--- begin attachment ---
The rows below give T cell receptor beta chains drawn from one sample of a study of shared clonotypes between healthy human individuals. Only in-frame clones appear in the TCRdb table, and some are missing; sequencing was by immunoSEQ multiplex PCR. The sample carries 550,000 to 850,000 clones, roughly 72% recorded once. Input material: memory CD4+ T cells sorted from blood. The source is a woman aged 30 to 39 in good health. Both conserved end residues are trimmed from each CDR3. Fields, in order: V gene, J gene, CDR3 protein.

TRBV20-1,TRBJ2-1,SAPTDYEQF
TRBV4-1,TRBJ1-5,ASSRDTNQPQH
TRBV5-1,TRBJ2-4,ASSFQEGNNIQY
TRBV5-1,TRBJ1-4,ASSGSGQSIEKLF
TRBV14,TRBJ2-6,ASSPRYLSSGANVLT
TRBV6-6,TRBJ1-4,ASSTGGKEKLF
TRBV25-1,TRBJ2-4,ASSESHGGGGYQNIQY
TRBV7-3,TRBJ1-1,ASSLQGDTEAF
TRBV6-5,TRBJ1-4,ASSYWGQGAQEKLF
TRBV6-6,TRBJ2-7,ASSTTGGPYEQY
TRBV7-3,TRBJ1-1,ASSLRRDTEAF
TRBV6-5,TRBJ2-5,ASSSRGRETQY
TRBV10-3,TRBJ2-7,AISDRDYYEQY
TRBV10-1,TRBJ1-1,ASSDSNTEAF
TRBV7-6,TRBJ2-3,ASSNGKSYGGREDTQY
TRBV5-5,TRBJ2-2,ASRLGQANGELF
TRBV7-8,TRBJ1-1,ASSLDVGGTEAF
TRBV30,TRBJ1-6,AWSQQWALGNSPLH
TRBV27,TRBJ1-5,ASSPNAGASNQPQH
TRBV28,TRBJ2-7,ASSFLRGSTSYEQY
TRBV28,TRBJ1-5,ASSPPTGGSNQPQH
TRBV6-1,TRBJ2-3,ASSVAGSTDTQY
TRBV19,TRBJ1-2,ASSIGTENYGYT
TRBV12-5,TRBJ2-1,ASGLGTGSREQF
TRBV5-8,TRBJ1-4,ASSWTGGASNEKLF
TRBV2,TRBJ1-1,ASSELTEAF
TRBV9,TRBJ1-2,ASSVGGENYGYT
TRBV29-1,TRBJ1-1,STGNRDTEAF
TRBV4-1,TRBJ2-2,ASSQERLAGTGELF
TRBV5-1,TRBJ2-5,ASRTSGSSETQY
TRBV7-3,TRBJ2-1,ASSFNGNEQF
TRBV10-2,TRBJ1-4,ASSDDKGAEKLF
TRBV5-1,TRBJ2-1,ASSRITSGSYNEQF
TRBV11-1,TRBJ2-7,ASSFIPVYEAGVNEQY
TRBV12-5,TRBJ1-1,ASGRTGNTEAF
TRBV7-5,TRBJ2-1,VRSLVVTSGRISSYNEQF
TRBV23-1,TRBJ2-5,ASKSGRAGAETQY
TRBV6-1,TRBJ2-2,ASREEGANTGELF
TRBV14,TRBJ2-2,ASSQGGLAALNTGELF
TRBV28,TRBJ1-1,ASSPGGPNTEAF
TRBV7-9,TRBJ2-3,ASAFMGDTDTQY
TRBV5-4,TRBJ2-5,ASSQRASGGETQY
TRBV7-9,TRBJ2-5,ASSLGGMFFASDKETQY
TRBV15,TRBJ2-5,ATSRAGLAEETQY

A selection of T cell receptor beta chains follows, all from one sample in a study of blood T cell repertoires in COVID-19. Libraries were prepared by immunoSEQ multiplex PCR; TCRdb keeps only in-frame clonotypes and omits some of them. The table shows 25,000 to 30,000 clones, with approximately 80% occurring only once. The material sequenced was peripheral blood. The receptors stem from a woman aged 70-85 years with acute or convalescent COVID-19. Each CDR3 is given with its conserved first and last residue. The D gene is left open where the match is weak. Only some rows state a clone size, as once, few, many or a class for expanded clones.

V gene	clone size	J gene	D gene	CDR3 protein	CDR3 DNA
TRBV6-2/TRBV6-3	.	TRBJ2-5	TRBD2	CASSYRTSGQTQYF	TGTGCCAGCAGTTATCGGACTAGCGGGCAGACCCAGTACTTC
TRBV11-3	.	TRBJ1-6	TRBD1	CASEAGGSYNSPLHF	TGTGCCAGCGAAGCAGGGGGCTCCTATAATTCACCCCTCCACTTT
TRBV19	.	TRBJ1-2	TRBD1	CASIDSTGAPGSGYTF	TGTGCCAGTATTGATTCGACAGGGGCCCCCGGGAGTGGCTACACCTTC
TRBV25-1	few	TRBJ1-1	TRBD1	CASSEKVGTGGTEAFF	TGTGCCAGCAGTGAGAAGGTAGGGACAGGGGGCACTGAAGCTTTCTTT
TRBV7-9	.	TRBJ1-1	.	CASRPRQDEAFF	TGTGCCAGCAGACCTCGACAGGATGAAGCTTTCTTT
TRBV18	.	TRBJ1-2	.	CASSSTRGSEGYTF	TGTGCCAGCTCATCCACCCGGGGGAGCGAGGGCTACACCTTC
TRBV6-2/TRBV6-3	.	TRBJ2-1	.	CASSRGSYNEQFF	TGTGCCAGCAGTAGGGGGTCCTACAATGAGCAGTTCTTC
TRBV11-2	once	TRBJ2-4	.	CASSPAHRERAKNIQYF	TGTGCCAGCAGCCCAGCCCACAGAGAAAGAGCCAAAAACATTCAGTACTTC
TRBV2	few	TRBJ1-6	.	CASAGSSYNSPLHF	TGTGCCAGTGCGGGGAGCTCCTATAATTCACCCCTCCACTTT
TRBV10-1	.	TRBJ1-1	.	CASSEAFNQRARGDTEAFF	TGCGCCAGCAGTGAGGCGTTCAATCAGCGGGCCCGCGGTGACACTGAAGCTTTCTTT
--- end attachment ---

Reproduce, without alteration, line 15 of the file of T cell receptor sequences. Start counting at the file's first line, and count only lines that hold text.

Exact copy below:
TRBV10-1,TRBJ1-1,ASSDSNTEAF